Sustained storms could produce 3-4-inch hailstones, based on
historic analogs and a 2D hail model applied to forecast soundings.

With a deep troposphere and abundant inflow-layer moisture, deeply
precip-loaded downdrafts are possible, with some midlevel momentum
augmentation and related severe-gust potential.  The wind threat
could evolve upscale and start forward-propagating eastward into LA
wherever early cells can aggregate into clusters.  The supercell
tornado threat is conditional, mainly dependent on local storm-scale
processes such as mergers and boundary interactions.  QLCS tornadoes
are also possible with any MCS.

...Lower Mississippi Valley to southern Atlantic Coast...
Ongoing, organized areas of thunderstorms over the Southeast,
interacting with and focused astride baroclinic/instability
gradients from outflow boundaries, will continue to offer damaging
wind, a few tornadoes, and isolated severe hail through at least
midday as they move across parts of northern MS, AL, territory
eastward/southeastward toward the GA/SC coast, and perhaps northern
FL.  For near-term concerns, refer to tornado watches 215-216 and
related mesoscale discussions.

The related outflow/baroclinic gradient should serve as a focus for
forward propagation, and perhaps initiation, of thunderstorms this
afternoon into tonight.  Surface dewpoints commonly in the 70s F and
strong diurnal heating south and west of the outflow boundaries will
contribute to peak afternoon MLCAPE of 3500-4500 J/kg, only slowly
diminishing through the evening and overnight hours.  Given the very
richly moist and favorable unstable environment in place, beneath
parallel-oriented midlevel flow, one or two organized MCSs may
result.  A conditional derecho potential exists, depending on timing
and location of upscale organization within this corridor.  If a
complex moves out of east TX, or develops far enough west in MS/LA
and is sustained all the way across the remainder of the Gulf Coast
States tonight, either readily could qualify.

One factor that may limit overall wind potential is the gradual
nocturnal stabilizing of the boundary layer.  However, sufficient
cold-pool organization, rear-inflow-jet development and forced
ascent of the still-favorably moist air may produce enough of a
vertical circulation throughout an MCS to overcome the nocturnal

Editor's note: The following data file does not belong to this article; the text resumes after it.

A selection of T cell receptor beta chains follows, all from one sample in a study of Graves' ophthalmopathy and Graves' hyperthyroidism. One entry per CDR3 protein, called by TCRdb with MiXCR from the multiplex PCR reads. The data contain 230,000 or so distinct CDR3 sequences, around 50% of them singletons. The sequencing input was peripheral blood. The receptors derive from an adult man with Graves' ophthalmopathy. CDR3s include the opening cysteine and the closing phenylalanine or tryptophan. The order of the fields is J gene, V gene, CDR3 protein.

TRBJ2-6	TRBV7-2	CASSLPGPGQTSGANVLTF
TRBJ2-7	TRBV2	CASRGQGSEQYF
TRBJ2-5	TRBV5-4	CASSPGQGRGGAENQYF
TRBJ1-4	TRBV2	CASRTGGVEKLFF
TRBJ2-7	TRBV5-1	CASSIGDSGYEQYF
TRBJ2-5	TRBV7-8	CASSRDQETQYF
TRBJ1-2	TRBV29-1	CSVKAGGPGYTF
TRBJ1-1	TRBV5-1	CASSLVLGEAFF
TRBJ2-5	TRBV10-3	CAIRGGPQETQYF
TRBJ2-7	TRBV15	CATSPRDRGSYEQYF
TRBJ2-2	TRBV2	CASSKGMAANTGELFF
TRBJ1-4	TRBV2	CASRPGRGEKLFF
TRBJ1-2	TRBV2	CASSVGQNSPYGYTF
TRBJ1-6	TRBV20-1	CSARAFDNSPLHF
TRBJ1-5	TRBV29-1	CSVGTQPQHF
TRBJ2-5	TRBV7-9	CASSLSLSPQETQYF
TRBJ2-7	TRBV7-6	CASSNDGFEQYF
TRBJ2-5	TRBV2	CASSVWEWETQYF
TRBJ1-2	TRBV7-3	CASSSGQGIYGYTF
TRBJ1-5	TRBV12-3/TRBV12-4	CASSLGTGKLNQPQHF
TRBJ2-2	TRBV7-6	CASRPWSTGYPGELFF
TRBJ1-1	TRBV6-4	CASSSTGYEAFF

influence.  At this time, too many mesoscale uncertainties remain to
insert an unconditional 45%/MDT wind corridor, but that may need to
be done in a succeeding outlook if convective guidance comes into
better agreement and/or mesoscale trends warrant.  A few tornadoes
also may occur, especially near the outflow boundaries where
low-level vorticity/shear will be maximized.

...Mid/upper Ohio Valley to Tidewater...
Scattered to widely scattered thunderstorms are possible today
across parts of the Ohio Valley region, with damaging to isolated
severe gusts and marginally severe hail possible.  Activity should
occur in an environment characterized by steepening midlevel lapse
rates ahead of the ejecting MO/IA/IL perturbations, modest
convergence near and ahead of the surface low, adequate near-surface
moisture with dewpoints in the 50s to mid 60s, and modest diurnal
heating.  MLCAPE up to the 1000-1500 J/kg range is possible.  Though
upper flow will be strong, nearly unidirectional profiles and lack
of greater midlevel winds should keep effective-shear magnitudes in
the 30-40 kt range over much of the area.

Farther east/southeast, cool/stable air north of a damming/preceding
frontal zone across VA and the Delmarva should limit the northern
end of severe potential.  Destabilization and available moisture
will be substantially limited today in the nominal warm sector,
between the damming front and a great deal of MCS/outflow activity
to the south over the Carolinas/GA.  Therefore, while thunderstorms
are possible this afternoon near the max temperature hours, and deep
shear may be adequate for a few organized cells, severe potential
appears isolated and marginal at best.  As such, severe
probabilities over much of the region have been reduced.

..Edwards.. 05/09/2024